Today’s school life in reality is quite different from that of ten years ago. State school teachers on a daily basis have to deal with severe and sometimes brutal pupils’ behavior. The jokes go far beyond a healthy sense of humor, offensive comments, ridicule and deliberate provocation is only a fraction of what the teacher is facing in its work. Unfortunately, even when bell rings, bullying does not stop, and students often capture videos of what they call “interesting situations” in the classroom or in the hallway with their mobile phones, then they upload and share that video material for the whole society to see and judge; web visitors watch those very “funny” situations, and share their “observations” not only about the situation itself, but about the subtleties of teachers work. Is this kind of publicizing without prejudice to the rights of the teacher? Does a teacher want to see her/his face in “you tube”?

    Teachers’ rights protection – one of the most painful problems of today’s teachers. Today the emphasis is put on children’s rights, but it is always forgotten about the adults – teachers’ rights. It seems like they are particularly valued as a free youth service providers – the servants.

    The Teacher’s specialty is not as prestigious as, say, a banker, judge, or lawyer; also teachers’ salaries after all, are nowhere near when compared to those mentioned above. Students view towards the teacher is brought from the family. If the family says that the teacher is stupid, old-fashioned, boring, this entire attitude is brought to school and shared with all class. And if the attitude is formed by the class leader, everyone else supports it and doesn’t even care to think if its reality or just a subjective opinion. Other pupil supports for the sole reason that they do not want to become the object of ridicule. Then it usually is interpreted as expressing an opinion, democracy, freedom of speech and so on. Due to the AYP and API and so many other alphabet-crazy restrictions, teachers must teach to the state tests or they (and the principals of the schools) are held dearly accountable.

    In the past in the traditional classroom, a teacher was told what, when and how to teach and now in this new era were told the teachers do not have those restrictions. This too is not true for our schools. The programs that dominate a lot of classrooms have a very specific script and timeline that a teacher must follow even to the point of restricting parental volunteers during that block of teaching time.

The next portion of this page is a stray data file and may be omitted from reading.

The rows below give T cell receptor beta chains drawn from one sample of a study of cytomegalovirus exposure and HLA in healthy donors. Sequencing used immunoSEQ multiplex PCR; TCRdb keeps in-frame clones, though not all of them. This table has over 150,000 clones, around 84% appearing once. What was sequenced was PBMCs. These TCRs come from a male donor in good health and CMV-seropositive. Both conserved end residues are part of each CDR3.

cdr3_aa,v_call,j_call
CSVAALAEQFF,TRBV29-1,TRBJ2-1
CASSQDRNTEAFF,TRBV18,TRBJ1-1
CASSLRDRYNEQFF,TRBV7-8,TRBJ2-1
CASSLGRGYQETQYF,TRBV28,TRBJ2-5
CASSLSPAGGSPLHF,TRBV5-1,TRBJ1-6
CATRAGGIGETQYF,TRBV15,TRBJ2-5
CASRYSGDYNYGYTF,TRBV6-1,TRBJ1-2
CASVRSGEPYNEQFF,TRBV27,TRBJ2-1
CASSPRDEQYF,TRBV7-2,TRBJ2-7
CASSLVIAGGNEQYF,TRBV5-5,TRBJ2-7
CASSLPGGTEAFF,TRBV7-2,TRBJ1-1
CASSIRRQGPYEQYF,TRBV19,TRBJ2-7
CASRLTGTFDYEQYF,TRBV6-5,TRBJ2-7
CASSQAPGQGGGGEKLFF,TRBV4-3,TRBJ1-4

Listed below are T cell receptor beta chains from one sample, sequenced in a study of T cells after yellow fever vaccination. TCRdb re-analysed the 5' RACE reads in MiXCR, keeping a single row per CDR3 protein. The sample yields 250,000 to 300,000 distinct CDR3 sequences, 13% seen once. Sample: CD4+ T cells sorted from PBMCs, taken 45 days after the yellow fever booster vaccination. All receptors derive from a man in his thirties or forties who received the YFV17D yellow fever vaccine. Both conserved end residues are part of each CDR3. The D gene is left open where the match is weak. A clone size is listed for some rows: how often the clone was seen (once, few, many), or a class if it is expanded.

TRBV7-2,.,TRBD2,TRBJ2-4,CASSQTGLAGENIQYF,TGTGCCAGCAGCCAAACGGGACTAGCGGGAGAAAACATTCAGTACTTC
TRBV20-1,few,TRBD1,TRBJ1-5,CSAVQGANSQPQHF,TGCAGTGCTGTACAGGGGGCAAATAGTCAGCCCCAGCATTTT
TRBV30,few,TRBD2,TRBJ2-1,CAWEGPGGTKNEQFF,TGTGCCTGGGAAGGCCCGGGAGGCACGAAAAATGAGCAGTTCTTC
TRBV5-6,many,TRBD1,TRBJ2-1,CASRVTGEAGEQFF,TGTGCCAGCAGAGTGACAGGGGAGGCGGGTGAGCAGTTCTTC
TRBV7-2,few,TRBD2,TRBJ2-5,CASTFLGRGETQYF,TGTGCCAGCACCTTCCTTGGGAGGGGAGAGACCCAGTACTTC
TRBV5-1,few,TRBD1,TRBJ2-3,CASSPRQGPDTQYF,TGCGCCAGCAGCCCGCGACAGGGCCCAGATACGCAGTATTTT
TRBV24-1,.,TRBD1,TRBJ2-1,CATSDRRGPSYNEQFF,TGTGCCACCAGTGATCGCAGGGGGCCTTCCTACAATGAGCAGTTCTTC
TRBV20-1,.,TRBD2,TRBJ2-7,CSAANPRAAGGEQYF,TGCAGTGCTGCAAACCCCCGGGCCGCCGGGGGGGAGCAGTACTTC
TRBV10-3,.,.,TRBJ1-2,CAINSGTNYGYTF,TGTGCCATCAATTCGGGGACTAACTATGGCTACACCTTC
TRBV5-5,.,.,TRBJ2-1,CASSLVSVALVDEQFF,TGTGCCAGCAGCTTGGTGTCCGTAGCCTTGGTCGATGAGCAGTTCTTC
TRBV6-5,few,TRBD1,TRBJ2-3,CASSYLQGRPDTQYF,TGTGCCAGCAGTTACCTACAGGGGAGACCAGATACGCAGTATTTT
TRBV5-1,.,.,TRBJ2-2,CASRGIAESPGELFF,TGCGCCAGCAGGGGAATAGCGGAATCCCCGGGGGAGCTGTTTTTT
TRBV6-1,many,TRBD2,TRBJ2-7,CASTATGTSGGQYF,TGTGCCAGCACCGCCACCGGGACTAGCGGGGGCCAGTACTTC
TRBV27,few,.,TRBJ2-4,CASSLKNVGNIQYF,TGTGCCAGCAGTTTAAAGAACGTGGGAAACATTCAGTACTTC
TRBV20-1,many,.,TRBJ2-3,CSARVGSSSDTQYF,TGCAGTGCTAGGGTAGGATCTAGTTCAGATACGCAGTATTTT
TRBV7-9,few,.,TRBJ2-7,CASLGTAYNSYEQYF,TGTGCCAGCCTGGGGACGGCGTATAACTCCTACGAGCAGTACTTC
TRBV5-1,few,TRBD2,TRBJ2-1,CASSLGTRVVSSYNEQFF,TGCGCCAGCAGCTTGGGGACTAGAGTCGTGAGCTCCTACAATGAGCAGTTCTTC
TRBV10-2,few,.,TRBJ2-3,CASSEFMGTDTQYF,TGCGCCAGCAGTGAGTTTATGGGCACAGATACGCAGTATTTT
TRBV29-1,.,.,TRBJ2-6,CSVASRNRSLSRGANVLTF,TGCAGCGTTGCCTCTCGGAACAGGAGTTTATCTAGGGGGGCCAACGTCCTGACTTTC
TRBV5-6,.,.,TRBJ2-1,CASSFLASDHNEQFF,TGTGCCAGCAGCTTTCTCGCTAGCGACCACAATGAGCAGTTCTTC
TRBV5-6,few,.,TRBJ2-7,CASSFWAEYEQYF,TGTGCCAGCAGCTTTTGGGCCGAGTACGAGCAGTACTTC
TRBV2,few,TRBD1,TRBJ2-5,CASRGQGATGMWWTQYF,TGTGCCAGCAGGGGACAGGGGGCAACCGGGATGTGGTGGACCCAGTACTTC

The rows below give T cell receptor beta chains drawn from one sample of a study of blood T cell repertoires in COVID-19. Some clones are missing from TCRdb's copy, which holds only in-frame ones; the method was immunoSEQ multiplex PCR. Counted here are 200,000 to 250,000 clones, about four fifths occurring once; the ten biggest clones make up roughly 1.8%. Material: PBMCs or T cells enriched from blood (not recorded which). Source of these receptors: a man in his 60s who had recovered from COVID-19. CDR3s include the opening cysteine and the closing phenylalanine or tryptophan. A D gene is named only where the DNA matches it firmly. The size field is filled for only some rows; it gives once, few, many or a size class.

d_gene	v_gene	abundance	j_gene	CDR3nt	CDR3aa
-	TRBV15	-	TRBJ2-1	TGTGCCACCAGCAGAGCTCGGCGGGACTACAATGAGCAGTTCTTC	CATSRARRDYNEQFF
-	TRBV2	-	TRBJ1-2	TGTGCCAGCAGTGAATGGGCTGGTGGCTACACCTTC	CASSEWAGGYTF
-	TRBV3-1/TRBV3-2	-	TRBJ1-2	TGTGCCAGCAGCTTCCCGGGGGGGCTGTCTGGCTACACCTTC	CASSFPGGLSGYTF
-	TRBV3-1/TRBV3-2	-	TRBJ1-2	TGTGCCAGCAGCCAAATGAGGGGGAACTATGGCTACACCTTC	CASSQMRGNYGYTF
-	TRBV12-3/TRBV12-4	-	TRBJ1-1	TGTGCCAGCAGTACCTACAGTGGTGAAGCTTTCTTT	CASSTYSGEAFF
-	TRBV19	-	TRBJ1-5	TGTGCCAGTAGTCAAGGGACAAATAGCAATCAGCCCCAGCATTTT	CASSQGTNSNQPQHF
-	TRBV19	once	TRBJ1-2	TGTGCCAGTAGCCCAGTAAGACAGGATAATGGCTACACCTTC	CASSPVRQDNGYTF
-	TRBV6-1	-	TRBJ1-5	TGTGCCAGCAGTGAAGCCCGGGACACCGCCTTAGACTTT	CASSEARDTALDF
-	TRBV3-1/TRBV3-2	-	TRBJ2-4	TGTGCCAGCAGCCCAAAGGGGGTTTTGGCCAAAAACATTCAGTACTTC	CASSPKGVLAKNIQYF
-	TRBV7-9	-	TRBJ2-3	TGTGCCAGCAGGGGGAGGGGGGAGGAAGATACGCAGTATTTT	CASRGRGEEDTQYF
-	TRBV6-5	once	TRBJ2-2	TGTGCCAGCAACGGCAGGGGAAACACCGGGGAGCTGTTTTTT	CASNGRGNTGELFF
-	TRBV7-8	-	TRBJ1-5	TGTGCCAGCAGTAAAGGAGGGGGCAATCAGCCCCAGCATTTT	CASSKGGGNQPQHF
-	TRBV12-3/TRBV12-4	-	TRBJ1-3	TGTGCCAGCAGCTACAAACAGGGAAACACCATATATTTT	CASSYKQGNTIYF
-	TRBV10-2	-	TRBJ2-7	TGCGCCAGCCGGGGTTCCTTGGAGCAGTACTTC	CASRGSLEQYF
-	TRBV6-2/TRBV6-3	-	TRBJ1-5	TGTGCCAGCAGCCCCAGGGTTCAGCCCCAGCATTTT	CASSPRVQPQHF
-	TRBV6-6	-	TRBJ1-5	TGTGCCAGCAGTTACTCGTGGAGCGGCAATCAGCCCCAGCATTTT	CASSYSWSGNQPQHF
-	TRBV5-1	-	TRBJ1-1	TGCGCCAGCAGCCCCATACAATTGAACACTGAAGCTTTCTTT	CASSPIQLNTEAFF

I agree that the most respected teachers realize that students need to be more interactive and make the learning more meaningful so it takes root and grows with the students. Again, due to testing requirements and budgeting this is very hard to accomplish in today’s society. One-fourth of our education is shot down by the budget woes of our state and probably a lot of other states in our great nation.

    Another area where I find it difficult to totally understand is when our educational system is talking about the opportunities available to students across the board. There are many teachers in lower SES areas that would jump at the chance to have the world opened up to their students. This is not a reality for them though.

    In my opinion, if the politicians and parents across the board would realize that educating students (high SES along with lower SES) is a top priority, some of the ideas that they have outlined would indeed be feasible to implement. Until the state does not require teachers to teach to the test and more students have access to the technological advances that most of us take for granted – this is just more rhetoric. When we consider that Special Education students have to take a test to get out of high school covering material that they have never seen due to their inability to comprehend it, when we stop denying students the help they need because they don’t have a large enough deficit between their ability and their knowledge, then – and only then – will teachers and librarians be able to begin to teach students as individuals and as unique people instead of just being an educational baby sitter.